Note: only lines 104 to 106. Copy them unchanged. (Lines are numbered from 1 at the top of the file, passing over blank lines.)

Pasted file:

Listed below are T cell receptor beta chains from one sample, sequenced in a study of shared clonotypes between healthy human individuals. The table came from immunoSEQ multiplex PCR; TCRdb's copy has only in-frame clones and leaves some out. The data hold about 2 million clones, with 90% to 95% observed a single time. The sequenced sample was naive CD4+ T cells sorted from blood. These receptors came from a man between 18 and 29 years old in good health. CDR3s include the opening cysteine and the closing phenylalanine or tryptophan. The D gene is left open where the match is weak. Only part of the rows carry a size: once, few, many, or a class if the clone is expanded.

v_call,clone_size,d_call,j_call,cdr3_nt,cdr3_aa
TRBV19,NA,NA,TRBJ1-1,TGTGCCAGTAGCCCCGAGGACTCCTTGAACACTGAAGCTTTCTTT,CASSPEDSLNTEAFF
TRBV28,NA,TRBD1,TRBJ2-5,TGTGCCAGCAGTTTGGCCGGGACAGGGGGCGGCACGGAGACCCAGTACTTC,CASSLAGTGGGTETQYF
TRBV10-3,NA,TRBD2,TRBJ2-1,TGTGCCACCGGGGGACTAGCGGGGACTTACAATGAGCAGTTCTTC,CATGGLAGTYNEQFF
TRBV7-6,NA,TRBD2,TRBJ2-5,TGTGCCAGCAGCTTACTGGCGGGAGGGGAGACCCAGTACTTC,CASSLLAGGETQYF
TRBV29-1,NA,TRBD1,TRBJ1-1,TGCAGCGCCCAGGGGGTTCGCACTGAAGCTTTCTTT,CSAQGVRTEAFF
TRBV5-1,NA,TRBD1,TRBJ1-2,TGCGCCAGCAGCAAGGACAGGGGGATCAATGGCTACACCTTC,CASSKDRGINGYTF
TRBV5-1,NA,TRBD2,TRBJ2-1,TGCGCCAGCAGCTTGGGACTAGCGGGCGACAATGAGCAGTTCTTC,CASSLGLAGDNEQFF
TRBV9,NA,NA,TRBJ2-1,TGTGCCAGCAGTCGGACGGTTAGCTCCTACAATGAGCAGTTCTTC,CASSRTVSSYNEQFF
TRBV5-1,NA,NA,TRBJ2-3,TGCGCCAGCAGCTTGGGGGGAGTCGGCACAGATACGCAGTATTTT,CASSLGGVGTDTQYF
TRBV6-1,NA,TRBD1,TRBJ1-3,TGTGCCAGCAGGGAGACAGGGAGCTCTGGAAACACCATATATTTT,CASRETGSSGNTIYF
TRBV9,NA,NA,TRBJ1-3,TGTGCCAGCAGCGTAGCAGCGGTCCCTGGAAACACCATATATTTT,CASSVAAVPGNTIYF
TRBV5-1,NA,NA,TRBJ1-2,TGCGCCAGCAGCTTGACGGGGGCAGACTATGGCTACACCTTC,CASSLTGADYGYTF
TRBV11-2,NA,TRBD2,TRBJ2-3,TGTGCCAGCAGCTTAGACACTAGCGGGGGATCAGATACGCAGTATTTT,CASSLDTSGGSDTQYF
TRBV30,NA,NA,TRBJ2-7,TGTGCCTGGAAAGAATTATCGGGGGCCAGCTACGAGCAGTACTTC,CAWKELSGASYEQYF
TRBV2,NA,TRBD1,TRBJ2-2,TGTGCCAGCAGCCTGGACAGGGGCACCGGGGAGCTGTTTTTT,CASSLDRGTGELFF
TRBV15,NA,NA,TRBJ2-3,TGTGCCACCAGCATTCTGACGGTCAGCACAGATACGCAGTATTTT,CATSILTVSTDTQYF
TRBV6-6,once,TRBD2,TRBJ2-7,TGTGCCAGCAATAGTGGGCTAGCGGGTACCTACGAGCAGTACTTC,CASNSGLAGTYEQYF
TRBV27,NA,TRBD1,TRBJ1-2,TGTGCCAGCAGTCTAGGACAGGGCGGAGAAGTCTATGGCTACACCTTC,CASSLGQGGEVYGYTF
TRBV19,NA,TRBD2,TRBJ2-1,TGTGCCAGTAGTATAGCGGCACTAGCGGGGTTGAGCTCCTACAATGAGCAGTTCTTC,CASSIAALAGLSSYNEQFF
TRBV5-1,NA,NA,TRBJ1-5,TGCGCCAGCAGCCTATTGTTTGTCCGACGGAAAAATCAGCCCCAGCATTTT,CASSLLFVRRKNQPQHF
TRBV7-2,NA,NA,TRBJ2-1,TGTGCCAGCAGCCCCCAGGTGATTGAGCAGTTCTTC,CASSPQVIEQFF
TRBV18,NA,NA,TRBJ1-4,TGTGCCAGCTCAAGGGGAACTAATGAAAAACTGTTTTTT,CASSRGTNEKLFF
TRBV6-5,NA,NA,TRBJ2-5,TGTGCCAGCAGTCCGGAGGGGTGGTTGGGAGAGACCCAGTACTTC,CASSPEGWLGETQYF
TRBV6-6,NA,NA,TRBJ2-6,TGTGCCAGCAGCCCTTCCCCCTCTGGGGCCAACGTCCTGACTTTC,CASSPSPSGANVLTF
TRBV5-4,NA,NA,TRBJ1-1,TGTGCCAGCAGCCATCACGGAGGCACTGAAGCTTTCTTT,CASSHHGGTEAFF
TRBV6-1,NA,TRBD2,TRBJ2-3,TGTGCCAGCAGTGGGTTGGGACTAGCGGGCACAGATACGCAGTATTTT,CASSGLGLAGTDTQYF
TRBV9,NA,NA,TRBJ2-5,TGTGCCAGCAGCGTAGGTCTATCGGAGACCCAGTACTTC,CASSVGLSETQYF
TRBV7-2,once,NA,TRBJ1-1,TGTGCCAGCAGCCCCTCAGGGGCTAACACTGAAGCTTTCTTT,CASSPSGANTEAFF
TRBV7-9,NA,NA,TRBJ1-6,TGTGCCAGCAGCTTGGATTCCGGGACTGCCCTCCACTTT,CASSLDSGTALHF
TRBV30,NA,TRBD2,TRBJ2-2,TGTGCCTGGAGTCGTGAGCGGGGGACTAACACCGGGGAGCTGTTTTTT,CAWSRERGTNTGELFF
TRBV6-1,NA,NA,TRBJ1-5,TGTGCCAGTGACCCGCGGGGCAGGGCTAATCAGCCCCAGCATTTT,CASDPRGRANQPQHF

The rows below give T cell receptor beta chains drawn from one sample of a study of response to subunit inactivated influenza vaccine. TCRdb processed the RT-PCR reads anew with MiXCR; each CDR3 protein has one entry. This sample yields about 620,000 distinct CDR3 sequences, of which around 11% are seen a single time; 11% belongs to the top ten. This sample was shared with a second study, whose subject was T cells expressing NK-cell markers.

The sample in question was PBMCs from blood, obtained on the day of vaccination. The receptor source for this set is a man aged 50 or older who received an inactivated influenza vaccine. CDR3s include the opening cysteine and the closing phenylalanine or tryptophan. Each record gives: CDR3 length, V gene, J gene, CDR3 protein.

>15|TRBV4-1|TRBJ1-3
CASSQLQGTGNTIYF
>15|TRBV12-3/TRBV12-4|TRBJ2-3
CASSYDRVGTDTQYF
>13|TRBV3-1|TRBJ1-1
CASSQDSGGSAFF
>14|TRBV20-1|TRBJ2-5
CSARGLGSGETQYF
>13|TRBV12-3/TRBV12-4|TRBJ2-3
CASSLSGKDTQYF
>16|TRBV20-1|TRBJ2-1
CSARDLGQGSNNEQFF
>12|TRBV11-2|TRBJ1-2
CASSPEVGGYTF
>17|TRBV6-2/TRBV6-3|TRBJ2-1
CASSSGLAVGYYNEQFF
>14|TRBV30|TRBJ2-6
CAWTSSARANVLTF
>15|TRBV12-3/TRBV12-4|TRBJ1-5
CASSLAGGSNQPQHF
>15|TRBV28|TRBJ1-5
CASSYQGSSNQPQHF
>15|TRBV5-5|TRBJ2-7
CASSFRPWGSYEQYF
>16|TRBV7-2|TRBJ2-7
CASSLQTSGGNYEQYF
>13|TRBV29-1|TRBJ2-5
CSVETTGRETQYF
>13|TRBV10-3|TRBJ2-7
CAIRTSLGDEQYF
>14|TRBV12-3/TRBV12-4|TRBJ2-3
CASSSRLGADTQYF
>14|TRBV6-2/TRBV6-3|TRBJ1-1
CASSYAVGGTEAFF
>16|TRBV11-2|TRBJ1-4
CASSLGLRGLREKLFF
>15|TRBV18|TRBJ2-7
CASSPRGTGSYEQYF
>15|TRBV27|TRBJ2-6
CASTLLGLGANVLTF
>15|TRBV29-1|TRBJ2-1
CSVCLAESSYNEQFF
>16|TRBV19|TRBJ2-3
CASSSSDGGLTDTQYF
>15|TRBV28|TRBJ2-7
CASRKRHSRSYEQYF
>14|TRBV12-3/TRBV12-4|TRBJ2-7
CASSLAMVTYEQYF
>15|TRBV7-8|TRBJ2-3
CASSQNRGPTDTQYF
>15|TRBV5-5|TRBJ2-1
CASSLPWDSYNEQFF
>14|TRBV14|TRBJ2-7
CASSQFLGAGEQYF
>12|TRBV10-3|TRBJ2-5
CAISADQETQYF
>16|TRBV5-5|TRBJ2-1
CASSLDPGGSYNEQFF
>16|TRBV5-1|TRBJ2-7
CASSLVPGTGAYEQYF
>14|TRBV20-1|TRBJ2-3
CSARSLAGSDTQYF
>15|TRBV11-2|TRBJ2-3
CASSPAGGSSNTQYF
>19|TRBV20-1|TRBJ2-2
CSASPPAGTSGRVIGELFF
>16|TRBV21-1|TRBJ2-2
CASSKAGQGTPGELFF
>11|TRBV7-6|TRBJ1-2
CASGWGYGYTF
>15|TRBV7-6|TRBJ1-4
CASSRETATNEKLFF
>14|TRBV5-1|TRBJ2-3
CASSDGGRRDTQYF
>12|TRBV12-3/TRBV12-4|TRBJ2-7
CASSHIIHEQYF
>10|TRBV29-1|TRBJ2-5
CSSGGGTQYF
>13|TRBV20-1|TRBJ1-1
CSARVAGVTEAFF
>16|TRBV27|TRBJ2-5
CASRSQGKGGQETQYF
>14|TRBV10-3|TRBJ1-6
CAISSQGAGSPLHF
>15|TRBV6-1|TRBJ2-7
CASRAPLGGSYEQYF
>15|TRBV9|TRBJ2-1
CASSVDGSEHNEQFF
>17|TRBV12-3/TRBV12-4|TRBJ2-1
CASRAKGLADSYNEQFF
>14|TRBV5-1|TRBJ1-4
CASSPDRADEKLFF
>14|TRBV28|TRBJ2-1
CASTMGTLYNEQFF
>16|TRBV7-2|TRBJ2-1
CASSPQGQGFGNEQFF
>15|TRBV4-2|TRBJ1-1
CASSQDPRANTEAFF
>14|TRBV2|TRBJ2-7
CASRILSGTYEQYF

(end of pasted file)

>11|TRBV7-6|TRBJ1-2
CASGWGYGYTF
>15|TRBV7-6|TRBJ1-4